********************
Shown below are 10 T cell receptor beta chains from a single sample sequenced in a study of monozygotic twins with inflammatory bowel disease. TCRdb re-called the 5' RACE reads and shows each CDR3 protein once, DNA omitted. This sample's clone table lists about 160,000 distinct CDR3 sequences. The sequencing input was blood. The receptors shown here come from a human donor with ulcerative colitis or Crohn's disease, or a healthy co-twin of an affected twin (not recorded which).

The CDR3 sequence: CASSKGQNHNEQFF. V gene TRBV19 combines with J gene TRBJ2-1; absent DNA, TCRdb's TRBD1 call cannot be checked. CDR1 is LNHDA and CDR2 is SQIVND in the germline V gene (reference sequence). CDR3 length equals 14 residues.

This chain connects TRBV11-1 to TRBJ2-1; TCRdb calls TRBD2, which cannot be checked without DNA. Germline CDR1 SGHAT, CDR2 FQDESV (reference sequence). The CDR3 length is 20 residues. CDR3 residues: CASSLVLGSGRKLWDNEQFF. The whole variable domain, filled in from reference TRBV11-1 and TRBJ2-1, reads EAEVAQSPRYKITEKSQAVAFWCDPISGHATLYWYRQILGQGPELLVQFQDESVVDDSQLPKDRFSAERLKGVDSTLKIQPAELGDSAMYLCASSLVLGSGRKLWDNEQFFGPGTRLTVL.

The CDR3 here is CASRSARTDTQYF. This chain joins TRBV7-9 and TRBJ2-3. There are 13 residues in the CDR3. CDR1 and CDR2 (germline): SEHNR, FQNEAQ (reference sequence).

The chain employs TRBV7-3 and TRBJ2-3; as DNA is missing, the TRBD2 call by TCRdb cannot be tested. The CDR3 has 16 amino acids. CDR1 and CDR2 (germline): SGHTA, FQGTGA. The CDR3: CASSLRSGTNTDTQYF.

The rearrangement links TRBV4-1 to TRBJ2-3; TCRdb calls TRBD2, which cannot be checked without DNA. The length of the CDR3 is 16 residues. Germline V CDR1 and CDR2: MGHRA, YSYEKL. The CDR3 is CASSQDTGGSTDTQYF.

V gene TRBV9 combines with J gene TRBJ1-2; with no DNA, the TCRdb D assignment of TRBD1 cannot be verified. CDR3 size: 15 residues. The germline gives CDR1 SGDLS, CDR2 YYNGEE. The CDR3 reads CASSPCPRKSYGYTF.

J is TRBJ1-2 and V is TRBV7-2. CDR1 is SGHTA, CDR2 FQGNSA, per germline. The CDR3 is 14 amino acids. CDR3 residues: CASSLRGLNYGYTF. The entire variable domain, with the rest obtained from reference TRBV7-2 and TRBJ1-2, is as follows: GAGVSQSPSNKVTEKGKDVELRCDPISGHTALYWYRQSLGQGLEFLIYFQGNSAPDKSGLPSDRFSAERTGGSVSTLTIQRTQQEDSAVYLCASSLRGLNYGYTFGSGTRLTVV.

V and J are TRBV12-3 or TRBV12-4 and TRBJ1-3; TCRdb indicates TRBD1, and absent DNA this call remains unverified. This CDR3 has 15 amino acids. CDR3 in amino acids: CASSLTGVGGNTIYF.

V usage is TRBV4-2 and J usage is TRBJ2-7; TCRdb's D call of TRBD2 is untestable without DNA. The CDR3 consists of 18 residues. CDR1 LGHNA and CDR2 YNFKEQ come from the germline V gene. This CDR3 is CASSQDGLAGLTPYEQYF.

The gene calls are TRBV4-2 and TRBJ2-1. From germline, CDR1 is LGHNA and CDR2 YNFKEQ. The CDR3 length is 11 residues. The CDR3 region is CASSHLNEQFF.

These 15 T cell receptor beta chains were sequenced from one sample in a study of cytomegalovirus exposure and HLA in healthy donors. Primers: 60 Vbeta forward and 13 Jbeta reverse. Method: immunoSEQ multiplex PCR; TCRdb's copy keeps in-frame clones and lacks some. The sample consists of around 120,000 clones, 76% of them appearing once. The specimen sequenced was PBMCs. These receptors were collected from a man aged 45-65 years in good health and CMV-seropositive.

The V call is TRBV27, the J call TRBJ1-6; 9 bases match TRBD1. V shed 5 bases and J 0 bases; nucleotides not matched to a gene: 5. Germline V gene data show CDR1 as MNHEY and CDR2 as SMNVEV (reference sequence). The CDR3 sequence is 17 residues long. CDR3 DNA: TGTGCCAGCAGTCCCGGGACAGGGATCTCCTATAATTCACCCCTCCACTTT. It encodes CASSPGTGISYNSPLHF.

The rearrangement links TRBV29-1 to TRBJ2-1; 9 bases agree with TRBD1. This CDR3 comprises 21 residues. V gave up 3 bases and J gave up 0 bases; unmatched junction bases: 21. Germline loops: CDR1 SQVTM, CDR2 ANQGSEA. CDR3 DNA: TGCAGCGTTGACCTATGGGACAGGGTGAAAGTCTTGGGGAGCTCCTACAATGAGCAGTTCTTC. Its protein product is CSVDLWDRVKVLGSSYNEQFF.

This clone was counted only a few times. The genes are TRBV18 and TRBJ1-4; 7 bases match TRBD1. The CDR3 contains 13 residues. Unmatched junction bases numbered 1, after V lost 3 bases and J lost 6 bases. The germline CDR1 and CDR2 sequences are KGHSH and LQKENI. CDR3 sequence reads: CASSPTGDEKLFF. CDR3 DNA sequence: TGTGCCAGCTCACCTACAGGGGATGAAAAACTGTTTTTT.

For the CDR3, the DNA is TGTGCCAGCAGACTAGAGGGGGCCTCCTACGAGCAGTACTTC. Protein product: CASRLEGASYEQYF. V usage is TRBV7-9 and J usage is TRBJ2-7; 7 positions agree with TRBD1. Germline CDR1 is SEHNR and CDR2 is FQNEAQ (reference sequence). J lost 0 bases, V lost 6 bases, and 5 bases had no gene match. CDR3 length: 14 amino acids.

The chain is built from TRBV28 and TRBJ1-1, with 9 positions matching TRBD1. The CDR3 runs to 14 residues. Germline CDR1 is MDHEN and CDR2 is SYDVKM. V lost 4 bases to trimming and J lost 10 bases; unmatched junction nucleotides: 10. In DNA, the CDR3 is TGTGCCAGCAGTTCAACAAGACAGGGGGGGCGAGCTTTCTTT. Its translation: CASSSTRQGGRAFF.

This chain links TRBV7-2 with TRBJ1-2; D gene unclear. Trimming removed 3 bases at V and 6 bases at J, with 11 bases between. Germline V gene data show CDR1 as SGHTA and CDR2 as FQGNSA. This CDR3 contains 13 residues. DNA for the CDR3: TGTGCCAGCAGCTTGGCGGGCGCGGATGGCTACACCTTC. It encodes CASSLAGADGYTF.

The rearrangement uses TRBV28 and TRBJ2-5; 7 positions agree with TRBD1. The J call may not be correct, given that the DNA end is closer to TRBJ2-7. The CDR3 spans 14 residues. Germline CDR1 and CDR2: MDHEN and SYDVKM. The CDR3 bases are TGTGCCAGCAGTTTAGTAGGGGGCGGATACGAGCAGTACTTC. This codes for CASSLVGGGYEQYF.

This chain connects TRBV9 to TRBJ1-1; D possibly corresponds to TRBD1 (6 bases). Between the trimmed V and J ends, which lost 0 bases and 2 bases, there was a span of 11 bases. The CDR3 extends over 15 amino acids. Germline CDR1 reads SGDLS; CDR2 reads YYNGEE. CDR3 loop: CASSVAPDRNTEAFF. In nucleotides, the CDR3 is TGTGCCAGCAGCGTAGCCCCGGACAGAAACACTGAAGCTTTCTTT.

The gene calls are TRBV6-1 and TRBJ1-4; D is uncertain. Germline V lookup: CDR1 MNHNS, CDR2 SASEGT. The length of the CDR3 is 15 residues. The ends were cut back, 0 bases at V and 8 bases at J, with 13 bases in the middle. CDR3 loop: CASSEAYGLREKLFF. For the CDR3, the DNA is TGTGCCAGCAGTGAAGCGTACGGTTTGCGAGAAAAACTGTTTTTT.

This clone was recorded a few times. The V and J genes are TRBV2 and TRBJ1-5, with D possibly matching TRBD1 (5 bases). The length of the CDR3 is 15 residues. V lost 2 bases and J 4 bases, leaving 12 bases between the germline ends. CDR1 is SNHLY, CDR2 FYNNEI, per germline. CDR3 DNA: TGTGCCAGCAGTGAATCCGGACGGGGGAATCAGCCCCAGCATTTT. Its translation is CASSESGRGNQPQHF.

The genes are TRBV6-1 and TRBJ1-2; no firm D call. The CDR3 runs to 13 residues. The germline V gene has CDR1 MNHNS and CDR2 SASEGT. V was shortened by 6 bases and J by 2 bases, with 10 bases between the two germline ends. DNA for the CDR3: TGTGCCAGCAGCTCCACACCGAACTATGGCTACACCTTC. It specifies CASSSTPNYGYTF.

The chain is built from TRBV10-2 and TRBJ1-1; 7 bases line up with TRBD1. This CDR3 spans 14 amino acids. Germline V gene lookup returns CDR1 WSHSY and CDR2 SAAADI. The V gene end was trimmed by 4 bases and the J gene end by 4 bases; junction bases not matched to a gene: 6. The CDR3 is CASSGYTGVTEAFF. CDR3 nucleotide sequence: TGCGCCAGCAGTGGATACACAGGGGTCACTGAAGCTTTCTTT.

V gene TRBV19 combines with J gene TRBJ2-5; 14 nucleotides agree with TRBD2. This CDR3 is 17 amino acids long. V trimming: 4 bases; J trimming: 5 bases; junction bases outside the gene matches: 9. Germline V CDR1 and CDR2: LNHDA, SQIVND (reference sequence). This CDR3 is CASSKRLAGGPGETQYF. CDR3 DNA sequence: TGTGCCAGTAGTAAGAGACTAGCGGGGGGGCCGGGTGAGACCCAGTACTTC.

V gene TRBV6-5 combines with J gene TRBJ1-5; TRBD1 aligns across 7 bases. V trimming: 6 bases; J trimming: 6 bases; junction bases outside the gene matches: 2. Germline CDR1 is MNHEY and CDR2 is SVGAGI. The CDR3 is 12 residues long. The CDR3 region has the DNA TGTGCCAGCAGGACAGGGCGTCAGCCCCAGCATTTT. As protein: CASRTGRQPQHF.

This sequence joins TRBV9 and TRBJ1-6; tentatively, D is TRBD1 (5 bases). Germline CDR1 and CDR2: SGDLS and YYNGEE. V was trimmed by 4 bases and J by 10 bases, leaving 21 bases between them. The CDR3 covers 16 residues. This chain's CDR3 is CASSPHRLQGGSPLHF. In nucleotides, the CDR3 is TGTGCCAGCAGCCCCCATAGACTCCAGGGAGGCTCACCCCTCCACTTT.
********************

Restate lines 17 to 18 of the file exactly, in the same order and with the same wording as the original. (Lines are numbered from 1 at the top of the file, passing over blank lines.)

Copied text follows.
The chain is built from TRBV28 and TRBJ1-1, with 9 positions matching TRBD1. The CDR3 runs to 14 residues. Germline CDR1 is MDHEN and CDR2 is SYDVKM. V lost 4 bases to trimming and J lost 10 bases; unmatched junction nucleotides: 10. In DNA, the CDR3 is TGTGCCAGCAGTTCAACAAGACAGGGGGGGCGAGCTTTCTTT. Its translation: CASSSTRQGGRAFF.

This chain links TRBV7-2 with TRBJ1-2; D gene unclear. Trimming removed 3 bases at V and 6 bases at J, with 11 bases between. Germline V gene data show CDR1 as SGHTA and CDR2 as FQGNSA. This CDR3 contains 13 residues. DNA for the CDR3: TGTGCCAGCAGCTTGGCGGGCGCGGATGGCTACACCTTC. It encodes CASSLAGADGYTF.